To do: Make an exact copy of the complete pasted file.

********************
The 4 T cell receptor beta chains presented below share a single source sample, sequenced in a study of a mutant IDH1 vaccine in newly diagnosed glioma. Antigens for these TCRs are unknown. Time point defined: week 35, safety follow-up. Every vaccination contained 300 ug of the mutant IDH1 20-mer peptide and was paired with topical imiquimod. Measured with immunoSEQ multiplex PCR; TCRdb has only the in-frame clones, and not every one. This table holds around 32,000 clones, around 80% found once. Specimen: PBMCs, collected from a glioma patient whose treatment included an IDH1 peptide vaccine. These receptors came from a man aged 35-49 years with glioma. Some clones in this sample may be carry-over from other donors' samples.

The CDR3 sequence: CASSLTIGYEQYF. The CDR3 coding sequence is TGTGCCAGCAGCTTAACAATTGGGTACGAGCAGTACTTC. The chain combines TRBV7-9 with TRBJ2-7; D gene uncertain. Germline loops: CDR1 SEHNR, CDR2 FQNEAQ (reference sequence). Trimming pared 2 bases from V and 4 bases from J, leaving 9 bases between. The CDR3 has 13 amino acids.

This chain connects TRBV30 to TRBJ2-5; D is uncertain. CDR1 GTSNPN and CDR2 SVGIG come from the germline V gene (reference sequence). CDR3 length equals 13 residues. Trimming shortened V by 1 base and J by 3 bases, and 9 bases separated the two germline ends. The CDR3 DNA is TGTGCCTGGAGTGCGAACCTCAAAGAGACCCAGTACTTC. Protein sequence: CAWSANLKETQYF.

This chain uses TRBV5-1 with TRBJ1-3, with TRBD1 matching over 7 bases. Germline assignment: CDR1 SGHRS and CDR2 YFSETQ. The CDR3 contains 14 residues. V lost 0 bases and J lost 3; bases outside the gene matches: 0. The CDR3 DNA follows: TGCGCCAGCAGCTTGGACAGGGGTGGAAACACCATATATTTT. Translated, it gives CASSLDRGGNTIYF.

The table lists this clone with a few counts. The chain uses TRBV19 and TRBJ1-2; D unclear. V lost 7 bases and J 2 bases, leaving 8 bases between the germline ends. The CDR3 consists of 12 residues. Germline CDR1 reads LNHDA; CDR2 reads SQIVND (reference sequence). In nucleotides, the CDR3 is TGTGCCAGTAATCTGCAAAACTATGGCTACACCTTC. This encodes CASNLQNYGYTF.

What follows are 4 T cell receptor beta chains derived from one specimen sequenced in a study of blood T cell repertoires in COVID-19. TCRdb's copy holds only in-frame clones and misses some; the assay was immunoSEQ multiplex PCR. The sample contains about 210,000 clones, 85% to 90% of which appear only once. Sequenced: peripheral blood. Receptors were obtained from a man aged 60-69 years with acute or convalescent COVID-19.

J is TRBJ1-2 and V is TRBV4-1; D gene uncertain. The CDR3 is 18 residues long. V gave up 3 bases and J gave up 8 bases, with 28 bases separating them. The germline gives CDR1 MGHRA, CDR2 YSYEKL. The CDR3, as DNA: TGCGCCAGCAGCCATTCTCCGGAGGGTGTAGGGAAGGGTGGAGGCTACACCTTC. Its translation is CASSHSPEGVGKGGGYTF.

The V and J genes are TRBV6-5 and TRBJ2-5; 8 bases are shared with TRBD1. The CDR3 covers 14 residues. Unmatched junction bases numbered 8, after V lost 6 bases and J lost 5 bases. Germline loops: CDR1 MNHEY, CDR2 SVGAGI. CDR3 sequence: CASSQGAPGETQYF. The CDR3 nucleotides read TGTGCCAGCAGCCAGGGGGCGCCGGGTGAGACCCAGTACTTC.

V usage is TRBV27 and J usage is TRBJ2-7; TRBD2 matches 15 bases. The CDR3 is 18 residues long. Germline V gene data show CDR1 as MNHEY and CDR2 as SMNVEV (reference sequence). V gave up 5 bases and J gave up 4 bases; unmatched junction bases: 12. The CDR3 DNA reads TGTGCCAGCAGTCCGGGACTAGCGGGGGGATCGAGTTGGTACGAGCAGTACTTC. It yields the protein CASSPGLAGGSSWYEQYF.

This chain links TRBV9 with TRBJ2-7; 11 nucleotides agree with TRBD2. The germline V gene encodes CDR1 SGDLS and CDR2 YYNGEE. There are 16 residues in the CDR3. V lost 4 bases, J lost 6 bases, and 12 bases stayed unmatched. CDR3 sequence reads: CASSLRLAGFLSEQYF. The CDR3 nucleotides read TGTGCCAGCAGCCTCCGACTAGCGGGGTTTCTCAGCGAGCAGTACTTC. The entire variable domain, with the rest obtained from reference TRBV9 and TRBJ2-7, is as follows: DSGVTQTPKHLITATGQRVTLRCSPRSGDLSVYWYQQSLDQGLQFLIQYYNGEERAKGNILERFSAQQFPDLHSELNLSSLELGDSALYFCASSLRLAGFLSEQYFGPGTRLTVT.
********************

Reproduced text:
The 4 T cell receptor beta chains presented below share a single source sample, sequenced in a study of a mutant IDH1 vaccine in newly diagnosed glioma. Antigens for these TCRs are unknown. Time point defined: week 35, safety follow-up. Every vaccination contained 300 ug of the mutant IDH1 20-mer peptide and was paired with topical imiquimod. Measured with immunoSEQ multiplex PCR; TCRdb has only the in-frame clones, and not every one. This table holds around 32,000 clones, around 80% found once. Specimen: PBMCs, collected from a glioma patient whose treatment included an IDH1 peptide vaccine. These receptors came from a man aged 35-49 years with glioma. Some clones in this sample may be carry-over from other donors' samples.

The CDR3 sequence: CASSLTIGYEQYF. The CDR3 coding sequence is TGTGCCAGCAGCTTAACAATTGGGTACGAGCAGTACTTC. The chain combines TRBV7-9 with TRBJ2-7; D gene uncertain. Germline loops: CDR1 SEHNR, CDR2 FQNEAQ (reference sequence). Trimming pared 2 bases from V and 4 bases from J, leaving 9 bases between. The CDR3 has 13 amino acids.

This chain connects TRBV30 to TRBJ2-5; D is uncertain. CDR1 GTSNPN and CDR2 SVGIG come from the germline V gene (reference sequence). CDR3 length equals 13 residues. Trimming shortened V by 1 base and J by 3 bases, and 9 bases separated the two germline ends. The CDR3 DNA is TGTGCCTGGAGTGCGAACCTCAAAGAGACCCAGTACTTC. Protein sequence: CAWSANLKETQYF.

This chain uses TRBV5-1 with TRBJ1-3, with TRBD1 matching over 7 bases. Germline assignment: CDR1 SGHRS and CDR2 YFSETQ. The CDR3 contains 14 residues. V lost 0 bases and J lost 3; bases outside the gene matches: 0. The CDR3 DNA follows: TGCGCCAGCAGCTTGGACAGGGGTGGAAACACCATATATTTT. Translated, it gives CASSLDRGGNTIYF.

The table lists this clone with a few counts. The chain uses TRBV19 and TRBJ1-2; D unclear. V lost 7 bases and J 2 bases, leaving 8 bases between the germline ends. The CDR3 consists of 12 residues. Germline CDR1 reads LNHDA; CDR2 reads SQIVND (reference sequence). In nucleotides, the CDR3 is TGTGCCAGTAATCTGCAAAACTATGGCTACACCTTC. This encodes CASNLQNYGYTF.

What follows are 4 T cell receptor beta chains derived from one specimen sequenced in a study of blood T cell repertoires in COVID-19. TCRdb's copy holds only in-frame clones and misses some; the assay was immunoSEQ multiplex PCR. The sample contains about 210,000 clones, 85% to 90% of which appear only once. Sequenced: peripheral blood. Receptors were obtained from a man aged 60-69 years with acute or convalescent COVID-19.

J is TRBJ1-2 and V is TRBV4-1; D gene uncertain. The CDR3 is 18 residues long. V gave up 3 bases and J gave up 8 bases, with 28 bases separating them. The germline gives CDR1 MGHRA, CDR2 YSYEKL. The CDR3, as DNA: TGCGCCAGCAGCCATTCTCCGGAGGGTGTAGGGAAGGGTGGAGGCTACACCTTC. Its translation is CASSHSPEGVGKGGGYTF.

The V and J genes are TRBV6-5 and TRBJ2-5; 8 bases are shared with TRBD1. The CDR3 covers 14 residues. Unmatched junction bases numbered 8, after V lost 6 bases and J lost 5 bases. Germline loops: CDR1 MNHEY, CDR2 SVGAGI. CDR3 sequence: CASSQGAPGETQYF. The CDR3 nucleotides read TGTGCCAGCAGCCAGGGGGCGCCGGGTGAGACCCAGTACTTC.

V usage is TRBV27 and J usage is TRBJ2-7; TRBD2 matches 15 bases. The CDR3 is 18 residues long. Germline V gene data show CDR1 as MNHEY and CDR2 as SMNVEV (reference sequence). V gave up 5 bases and J gave up 4 bases; unmatched junction bases: 12. The CDR3 DNA reads TGTGCCAGCAGTCCGGGACTAGCGGGGGGATCGAGTTGGTACGAGCAGTACTTC. It yields the protein CASSPGLAGGSSWYEQYF.

This chain links TRBV9 with TRBJ2-7; 11 nucleotides agree with TRBD2. The germline V gene encodes CDR1 SGDLS and CDR2 YYNGEE. There are 16 residues in the CDR3. V lost 4 bases, J lost 6 bases, and 12 bases stayed unmatched. CDR3 sequence reads: CASSLRLAGFLSEQYF. The CDR3 nucleotides read TGTGCCAGCAGCCTCCGACTAGCGGGGTTTCTCAGCGAGCAGTACTTC. The entire variable domain, with the rest obtained from reference TRBV9 and TRBJ2-7, is as follows: DSGVTQTPKHLITATGQRVTLRCSPRSGDLSVYWYQQSLDQGLQFLIQYYNGEERAKGNILERFSAQQFPDLHSELNLSSLELGDSALYFCASSLRLAGFLSEQYFGPGTRLTVT.